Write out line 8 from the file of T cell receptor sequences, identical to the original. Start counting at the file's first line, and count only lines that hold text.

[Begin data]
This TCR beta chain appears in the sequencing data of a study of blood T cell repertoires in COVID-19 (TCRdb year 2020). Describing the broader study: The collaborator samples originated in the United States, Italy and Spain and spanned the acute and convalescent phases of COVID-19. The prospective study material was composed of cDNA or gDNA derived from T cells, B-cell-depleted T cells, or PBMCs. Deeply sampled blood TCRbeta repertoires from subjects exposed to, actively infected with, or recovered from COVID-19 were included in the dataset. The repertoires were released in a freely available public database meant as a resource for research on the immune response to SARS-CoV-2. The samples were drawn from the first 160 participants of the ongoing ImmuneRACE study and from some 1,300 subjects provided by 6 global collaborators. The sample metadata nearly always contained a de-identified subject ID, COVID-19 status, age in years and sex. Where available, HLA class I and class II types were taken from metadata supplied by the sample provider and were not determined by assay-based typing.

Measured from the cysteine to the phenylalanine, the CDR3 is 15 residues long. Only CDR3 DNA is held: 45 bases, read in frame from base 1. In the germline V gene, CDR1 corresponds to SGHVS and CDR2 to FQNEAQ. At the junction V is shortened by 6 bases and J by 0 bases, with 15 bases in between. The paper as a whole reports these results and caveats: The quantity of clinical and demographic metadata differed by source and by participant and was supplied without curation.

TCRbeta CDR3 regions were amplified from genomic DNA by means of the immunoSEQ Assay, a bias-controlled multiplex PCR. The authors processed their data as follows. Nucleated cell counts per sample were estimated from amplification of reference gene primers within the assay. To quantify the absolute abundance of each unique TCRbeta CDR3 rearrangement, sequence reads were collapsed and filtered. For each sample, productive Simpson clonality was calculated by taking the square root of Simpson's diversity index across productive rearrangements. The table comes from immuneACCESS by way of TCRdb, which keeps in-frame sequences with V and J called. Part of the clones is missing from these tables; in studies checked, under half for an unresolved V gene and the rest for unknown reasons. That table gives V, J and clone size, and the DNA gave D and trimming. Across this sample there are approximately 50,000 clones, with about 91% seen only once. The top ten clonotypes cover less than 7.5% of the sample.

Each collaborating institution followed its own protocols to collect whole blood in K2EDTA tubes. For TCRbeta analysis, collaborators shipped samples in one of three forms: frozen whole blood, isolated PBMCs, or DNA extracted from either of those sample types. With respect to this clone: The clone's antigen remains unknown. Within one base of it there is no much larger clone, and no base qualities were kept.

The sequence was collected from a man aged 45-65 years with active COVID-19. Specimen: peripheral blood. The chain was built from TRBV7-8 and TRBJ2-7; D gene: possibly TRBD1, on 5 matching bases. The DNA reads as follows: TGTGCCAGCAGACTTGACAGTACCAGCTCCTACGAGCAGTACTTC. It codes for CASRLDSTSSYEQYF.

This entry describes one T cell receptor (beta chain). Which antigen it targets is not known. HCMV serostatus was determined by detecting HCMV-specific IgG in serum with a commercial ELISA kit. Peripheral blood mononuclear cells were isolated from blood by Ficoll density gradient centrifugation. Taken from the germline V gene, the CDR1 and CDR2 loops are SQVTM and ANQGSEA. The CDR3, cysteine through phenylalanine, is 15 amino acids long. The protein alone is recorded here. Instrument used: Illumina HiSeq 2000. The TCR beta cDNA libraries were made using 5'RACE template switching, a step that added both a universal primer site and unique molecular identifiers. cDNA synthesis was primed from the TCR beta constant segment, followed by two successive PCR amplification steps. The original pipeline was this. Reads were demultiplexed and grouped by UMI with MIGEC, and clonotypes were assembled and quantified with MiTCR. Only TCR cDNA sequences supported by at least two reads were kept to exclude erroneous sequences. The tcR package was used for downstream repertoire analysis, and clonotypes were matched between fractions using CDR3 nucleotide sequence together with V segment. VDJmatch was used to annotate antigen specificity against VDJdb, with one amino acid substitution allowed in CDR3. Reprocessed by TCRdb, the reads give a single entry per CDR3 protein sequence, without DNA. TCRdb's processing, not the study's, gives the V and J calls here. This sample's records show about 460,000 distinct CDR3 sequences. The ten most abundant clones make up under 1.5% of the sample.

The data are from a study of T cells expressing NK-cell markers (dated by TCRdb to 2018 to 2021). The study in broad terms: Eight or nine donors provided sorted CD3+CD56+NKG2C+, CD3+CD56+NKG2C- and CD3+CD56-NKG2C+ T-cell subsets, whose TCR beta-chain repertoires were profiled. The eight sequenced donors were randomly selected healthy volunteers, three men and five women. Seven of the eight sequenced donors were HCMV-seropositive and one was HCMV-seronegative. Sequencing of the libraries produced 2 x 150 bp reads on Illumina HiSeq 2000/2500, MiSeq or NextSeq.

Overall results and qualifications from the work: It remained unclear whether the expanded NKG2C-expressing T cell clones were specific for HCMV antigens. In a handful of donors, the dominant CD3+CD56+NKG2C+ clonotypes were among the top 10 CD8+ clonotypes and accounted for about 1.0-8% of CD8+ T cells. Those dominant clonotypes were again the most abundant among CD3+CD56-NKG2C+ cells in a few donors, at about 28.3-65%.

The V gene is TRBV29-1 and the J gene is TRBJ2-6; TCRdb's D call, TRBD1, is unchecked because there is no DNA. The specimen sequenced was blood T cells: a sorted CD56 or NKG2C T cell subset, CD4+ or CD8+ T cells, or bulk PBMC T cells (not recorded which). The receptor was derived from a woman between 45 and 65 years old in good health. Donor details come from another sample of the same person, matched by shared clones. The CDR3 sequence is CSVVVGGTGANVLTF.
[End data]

Overall results and qualifications from the work: It remained unclear whether the expanded NKG2C-expressing T cell clones were specific for HCMV antigens. In a handful of donors, the dominant CD3+CD56+NKG2C+ clonotypes were among the top 10 CD8+ clonotypes and accounted for about 1.0-8% of CD8+ T cells. Those dominant clonotypes were again the most abundant among CD3+CD56-NKG2C+ cells in a few donors, at about 28.3-65%.